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Fix Linq Generate ‘ESCAPE’ Keyword on Contains/StartsWith/EndsWith Predicate and Cause Performance Hit

When using Linq to Entity (or Linq to SQL) with these predicates, Linq will generate ‘ESCAPE’ keyword in SQL statement which cause performance hit.

This code:

public IEnumerable GetUser(string filter)
{
    using (var db = new SomeEntities())
    {
        var result = db.User
            .Where(u => u.DisplayName.Contains(filter))
            .ToList();
    }
}

Will generate this sql statement:

SELECT [Extent1].[DisplayName] AS [DisplayName]
FROM   (SELECT [User].[DisplayName] AS [DisplayName]
        FROM   [dbo].[User] AS [User]) AS [Extent1]
WHERE  [Extent1].[DisplayName] LIKE '%garlan%' /* @p__linq__0 */ ESCAPE '~'

The `ESCAPE ‘~’` could potentially cause performance degradation.

Solution to this issue is to pass in constant into Contains predicate. It’s easier said than done.
If we have method like `GetUser` above which take ‘filter’ parameter, it’s not possible to convert to constant.
To overcome this, we have to create method that return predicate with constant.

This solution is proposed here.

Summary is to create extension class.

using System;
using System.Linq.Expressions;

namespace Blahblahblah
{
    public static class PredicateConstantCreator
    {
        public static Expression EmbedConstant(this Expression expression, TConstant constant)
        {
            var body = expression.Body.Replace(expression.Parameters[1], Expression.Constant(constant));

            return Expression.Lambda(body, expression.Parameters[0]);
        }

        private static Expression Replace(this Expression expression, Expression searchEx, Expression replaceEx)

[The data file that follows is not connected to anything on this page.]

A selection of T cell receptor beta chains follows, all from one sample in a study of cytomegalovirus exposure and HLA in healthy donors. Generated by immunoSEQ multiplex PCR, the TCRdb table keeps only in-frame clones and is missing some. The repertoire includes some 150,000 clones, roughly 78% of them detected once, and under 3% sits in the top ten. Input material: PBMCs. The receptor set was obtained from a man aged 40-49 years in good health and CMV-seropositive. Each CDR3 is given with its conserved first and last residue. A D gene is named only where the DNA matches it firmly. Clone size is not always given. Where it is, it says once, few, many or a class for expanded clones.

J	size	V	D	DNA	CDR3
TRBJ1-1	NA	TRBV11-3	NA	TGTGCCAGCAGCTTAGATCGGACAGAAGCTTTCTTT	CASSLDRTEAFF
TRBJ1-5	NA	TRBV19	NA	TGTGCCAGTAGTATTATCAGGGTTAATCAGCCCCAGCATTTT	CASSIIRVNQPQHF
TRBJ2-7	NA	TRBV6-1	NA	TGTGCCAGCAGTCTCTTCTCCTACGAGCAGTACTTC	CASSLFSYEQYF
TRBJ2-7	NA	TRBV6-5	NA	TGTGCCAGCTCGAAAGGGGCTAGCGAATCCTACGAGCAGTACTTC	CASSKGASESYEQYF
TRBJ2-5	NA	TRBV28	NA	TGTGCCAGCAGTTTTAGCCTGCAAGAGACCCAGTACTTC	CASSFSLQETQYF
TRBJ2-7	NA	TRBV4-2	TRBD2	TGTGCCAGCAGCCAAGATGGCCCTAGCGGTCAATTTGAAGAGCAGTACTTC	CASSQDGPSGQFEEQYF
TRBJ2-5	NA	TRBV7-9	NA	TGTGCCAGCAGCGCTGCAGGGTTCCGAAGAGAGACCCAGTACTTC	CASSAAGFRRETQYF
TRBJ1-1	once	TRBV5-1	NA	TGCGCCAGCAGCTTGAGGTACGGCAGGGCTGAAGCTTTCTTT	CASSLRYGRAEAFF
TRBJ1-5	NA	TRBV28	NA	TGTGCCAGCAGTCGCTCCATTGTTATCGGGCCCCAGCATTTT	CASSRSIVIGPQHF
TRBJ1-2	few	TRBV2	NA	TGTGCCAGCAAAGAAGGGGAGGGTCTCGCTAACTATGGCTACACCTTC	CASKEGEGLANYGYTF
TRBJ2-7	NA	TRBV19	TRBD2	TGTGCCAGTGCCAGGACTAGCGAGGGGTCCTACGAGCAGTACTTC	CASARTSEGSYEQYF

{
            return new ReplaceVisitor(searchEx, replaceEx).Visit(expression);
        }

        internal class ReplaceVisitor : ExpressionVisitor
        {
            private readonly Expression from;
            private readonly Expression to;

            public ReplaceVisitor(Expression from, Expression to)
            {
                this.from = from;
                this.to = to;
            }

            public override Expression Visit(Expression node)
            {
                return node == this.from ? this.to : base.Visit(node);
            }
        }
    }
}

And use it like this:

Expression predicate = (item, filterTerm) => item.DisplayName.Contains(filterTerm);
var result = User
    .Where(predicate.EmbedConstant(filter))
    .ToList();

Linq will generate sql statement like this:

SELECT [Extent1].[DisplayName] AS [DisplayName]
FROM   (SELECT [User].[DisplayName] AS [DisplayName]
        FROM   [dbo].[User] AS [User]) AS [Extent1]
WHERE  [Extent1].[DisplayName] LIKE '%garlan%' /* @p__linq__0 */

Alternative solution is to add function to generated XML file in EDMX. This solution is lay out here.

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Posted by on October 23, 2018 in General

 

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What is the Best and Fastest Way to Flatten Data?

Given the following data set, what’s the best and fastest way to flatten them? This can be achieved with LINQ, SQL, C#, or whatever else you prefer.

001 12/5/2013 113 143 11143 44 673
001 12/6/2013 113 143 11143 44 673
001 12/7/2013 113 143 11143 44 673
001 12/8/2013 113 143 11143 44 673
001 12/9/2013 113 143 11143 44 673